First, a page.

Today I had the opportunity to finally put one of the Ethical ELA poetry prompts to use with students! It was a rewarding and engaging lesson in the long-term substitution I’m doing in grade 11 sociology.
I wrote an acrostic with its shadow earlier this week.
Today in sociology, we were looking at social problems because they are going to develop a charity proposal. The teacher had me do that. He’ll be back the week after next, so then he’ll do something with it. I just had two more classes with them, so I stretched out this charity proposal. Since it’s (Inter)national Poetry Month, I thought we should write some poetry. Here is my sample for them.
First we brainstormed a list of social problems they were concerned about and how and by whom the solutions would come. (We didn’t dig very deeply, though. It’s been millennia and the world hasn’t figured out how to solve them, so I guess 11th graders in Bahrain can’t be expected to in one period.)
Then they collectively wrote an acrostic using the words SOCIAL PROBLEMS.
In danger of
I told them about shadow poems, as Stacey Joy had taught us this week, how they could take the foundation of the acrostic and search for the deeper shadow poem within the acrostic. They were to find the shadow poem of one of the social problems they had chosen to explore. One pair chose teenage smoking, others: sexual harassment, racism, mental health, unemployment, malnutrition, poverty. The poems are becoming beautiful, as they are continuing to work on them. Here are a few lines from some of their poems:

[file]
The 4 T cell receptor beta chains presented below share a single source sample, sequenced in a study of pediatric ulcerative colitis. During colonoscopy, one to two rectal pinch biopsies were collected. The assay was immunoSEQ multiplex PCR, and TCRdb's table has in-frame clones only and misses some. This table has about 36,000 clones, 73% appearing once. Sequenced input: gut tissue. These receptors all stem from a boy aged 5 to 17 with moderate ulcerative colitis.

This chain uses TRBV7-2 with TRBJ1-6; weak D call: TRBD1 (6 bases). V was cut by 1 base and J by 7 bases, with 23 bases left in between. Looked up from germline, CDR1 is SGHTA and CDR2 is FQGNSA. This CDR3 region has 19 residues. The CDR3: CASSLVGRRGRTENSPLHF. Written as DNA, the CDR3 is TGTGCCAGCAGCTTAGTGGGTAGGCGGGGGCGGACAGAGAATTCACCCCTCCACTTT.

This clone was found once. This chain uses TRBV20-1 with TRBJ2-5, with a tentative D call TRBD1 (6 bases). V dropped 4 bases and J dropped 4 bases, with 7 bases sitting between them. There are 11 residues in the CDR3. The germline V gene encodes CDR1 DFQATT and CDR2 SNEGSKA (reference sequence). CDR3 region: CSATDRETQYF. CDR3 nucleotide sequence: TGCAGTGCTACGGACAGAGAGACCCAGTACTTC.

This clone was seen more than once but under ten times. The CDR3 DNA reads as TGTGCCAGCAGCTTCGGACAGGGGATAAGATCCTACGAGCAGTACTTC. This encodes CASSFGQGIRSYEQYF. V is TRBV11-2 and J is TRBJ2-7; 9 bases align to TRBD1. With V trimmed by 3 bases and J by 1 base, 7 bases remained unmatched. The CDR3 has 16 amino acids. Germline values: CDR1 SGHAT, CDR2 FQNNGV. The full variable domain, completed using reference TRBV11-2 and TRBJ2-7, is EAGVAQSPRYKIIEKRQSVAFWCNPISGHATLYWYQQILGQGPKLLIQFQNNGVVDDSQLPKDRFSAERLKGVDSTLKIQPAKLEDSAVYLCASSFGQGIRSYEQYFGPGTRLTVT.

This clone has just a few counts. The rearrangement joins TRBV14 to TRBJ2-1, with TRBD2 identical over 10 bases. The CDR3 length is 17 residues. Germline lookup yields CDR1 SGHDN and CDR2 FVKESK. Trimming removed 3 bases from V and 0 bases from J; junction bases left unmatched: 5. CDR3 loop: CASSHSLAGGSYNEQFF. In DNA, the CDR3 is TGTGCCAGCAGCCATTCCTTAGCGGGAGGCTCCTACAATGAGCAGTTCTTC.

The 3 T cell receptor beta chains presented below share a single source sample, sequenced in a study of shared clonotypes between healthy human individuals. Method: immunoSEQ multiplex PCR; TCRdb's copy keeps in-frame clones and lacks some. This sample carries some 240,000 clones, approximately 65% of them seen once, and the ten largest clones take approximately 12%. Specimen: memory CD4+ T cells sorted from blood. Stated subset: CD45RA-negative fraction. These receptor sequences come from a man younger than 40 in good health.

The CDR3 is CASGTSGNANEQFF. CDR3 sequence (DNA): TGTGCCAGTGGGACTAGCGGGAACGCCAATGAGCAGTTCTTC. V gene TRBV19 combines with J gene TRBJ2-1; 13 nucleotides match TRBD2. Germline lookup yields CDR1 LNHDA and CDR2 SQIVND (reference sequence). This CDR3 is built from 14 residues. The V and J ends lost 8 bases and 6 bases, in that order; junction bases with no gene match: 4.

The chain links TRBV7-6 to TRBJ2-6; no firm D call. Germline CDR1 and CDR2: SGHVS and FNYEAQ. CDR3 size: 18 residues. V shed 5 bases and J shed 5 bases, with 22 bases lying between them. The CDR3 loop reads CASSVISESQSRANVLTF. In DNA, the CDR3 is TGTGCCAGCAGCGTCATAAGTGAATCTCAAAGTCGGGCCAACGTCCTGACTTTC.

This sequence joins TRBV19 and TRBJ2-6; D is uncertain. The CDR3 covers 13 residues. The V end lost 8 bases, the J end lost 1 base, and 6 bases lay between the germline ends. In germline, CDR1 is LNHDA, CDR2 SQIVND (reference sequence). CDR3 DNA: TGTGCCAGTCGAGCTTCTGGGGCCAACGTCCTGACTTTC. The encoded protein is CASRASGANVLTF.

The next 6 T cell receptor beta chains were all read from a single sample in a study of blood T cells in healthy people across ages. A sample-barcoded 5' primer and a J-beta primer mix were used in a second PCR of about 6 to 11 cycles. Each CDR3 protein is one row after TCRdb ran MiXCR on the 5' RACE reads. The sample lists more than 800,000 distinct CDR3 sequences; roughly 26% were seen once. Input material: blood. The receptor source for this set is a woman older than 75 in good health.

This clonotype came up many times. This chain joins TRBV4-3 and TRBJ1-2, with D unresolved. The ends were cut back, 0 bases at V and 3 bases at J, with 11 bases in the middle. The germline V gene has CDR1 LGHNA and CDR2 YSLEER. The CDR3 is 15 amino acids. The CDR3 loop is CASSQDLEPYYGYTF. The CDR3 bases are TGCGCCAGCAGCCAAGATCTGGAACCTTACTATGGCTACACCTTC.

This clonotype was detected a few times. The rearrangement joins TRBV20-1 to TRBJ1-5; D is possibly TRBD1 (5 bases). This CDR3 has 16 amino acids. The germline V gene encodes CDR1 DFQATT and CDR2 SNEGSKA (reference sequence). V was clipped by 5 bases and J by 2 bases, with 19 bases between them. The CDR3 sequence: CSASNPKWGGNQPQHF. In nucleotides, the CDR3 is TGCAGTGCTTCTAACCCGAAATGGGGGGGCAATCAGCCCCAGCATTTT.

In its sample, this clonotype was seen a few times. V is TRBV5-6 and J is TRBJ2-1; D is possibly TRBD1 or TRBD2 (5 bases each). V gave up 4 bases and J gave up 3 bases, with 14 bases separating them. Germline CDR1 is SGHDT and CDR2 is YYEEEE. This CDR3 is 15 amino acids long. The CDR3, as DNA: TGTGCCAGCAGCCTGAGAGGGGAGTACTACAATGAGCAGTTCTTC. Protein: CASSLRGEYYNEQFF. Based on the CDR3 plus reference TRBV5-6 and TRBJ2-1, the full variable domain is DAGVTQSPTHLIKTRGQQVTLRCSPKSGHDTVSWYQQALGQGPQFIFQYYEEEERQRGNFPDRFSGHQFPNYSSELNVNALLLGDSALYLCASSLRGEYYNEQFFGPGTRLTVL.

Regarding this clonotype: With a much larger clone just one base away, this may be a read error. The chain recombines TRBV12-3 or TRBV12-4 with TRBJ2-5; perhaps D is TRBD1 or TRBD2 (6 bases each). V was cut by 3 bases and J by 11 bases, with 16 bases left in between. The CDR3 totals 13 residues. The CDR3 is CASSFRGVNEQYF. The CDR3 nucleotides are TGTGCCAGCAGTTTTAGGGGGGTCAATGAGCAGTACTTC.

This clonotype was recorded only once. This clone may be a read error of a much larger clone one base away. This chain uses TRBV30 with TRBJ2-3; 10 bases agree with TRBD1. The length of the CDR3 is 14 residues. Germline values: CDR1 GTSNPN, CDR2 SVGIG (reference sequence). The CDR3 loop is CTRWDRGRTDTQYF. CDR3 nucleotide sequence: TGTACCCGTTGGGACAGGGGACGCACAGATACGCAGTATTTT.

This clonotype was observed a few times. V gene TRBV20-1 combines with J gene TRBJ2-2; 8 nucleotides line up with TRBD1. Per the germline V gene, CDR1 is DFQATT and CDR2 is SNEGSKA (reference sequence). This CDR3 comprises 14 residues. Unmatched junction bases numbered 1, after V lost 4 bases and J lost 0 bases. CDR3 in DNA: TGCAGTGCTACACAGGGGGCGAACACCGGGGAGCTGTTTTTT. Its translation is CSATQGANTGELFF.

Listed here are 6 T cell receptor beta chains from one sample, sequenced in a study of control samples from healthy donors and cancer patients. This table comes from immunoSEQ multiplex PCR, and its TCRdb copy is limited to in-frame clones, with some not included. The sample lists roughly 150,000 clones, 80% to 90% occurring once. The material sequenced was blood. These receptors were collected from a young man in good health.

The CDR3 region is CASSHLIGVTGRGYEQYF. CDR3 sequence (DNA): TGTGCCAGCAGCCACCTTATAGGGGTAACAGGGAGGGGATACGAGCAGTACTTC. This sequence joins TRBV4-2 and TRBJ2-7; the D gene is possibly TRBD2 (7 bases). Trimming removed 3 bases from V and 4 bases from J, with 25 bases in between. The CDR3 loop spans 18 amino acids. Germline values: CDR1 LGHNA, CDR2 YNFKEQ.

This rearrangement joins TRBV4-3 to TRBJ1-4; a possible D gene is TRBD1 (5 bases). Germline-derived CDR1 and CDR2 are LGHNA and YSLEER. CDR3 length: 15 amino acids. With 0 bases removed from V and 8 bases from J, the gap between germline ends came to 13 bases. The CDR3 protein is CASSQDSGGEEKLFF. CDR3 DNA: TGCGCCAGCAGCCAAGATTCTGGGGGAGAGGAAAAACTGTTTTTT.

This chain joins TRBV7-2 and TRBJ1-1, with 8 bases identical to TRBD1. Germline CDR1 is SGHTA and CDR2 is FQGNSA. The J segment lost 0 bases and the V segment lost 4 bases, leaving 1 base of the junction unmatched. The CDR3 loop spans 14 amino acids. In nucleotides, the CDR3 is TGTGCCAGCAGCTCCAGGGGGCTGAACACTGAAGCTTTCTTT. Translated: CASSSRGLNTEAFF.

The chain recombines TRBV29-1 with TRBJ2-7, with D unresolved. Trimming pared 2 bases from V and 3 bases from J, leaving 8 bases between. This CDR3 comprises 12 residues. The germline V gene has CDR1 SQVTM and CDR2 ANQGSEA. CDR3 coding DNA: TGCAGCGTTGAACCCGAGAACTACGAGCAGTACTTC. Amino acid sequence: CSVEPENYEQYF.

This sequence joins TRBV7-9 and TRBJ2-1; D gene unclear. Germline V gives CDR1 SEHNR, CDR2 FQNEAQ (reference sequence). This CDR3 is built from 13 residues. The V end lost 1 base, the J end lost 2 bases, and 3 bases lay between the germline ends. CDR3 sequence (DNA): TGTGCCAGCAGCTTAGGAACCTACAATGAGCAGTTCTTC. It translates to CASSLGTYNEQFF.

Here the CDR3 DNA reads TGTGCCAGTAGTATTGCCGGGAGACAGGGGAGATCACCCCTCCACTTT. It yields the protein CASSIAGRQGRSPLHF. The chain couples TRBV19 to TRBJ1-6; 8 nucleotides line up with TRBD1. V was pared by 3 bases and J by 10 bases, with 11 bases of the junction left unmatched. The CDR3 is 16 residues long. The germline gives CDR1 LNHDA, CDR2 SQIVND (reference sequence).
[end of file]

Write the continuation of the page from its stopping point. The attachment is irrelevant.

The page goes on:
The constant danger is rising and everyone is not speaking about it. No one is aware; everyone is blindfolded.
We are all In danger of being harmed or harming others. Why is my mental health overlooked, why am I not heard nor seen?
How many people were shunned by society because they are unemployed? How many were overwhelmed with pressure from others to get a job?
It was so great to be able to bring the joy of poetry into the social studies classroom. What a great writing assignment, as opposed to their regular written paragraphs and essays. I’m sold! Thank you, Stacey!
We are still in the first week of daily #verselove poetry prompts on Ethical ELA for the month of April. Do come along for the joy found in this writing community. (Did you see Dr. Kim Johnson’s poem about what writing communities bring?)